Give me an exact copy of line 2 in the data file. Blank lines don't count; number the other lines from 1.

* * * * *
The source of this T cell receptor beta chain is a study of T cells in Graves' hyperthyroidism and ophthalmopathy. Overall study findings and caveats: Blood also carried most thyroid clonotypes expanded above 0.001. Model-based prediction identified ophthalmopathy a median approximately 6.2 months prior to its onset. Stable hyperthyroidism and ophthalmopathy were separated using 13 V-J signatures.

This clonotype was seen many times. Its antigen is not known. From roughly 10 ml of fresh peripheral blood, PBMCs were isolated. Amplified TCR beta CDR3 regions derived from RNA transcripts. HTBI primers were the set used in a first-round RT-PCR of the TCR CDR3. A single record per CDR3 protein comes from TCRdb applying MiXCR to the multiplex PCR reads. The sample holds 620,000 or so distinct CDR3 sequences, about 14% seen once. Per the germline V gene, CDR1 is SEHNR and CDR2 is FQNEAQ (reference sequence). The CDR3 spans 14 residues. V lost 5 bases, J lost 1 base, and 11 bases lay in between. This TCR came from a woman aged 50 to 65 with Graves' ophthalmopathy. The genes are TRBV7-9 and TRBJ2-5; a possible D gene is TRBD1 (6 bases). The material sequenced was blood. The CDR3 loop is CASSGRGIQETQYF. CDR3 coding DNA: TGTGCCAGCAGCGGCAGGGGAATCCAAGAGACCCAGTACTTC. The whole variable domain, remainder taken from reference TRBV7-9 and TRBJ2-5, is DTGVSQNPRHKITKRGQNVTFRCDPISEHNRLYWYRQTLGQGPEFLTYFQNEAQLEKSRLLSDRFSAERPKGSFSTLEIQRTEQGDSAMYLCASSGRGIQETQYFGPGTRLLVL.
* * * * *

This clonotype was seen many times. Its antigen is not known. From roughly 10 ml of fresh peripheral blood, PBMCs were isolated. Amplified TCR beta CDR3 regions derived from RNA transcripts. HTBI primers were the set used in a first-round RT-PCR of the TCR CDR3. A single record per CDR3 protein comes from TCRdb applying MiXCR to the multiplex PCR reads. The sample holds 620,000 or so distinct CDR3 sequences, about 14% seen once. Per the germline V gene, CDR1 is SEHNR and CDR2 is FQNEAQ (reference sequence). The CDR3 spans 14 residues. V lost 5 bases, J lost 1 base, and 11 bases lay in between. This TCR came from a woman aged 50 to 65 with Graves' ophthalmopathy. The genes are TRBV7-9 and TRBJ2-5; a possible D gene is TRBD1 (6 bases). The material sequenced was blood. The CDR3 loop is CASSGRGIQETQYF. CDR3 coding DNA: TGTGCCAGCAGCGGCAGGGGAATCCAAGAGACCCAGTACTTC. The whole variable domain, remainder taken from reference TRBV7-9 and TRBJ2-5, is DTGVSQNPRHKITKRGQNVTFRCDPISEHNRLYWYRQTLGQGPEFLTYFQNEAQLEKSRLLSDRFSAERPKGSFSTLEIQRTEQGDSAMYLCASSGRGIQETQYFGPGTRLLVL.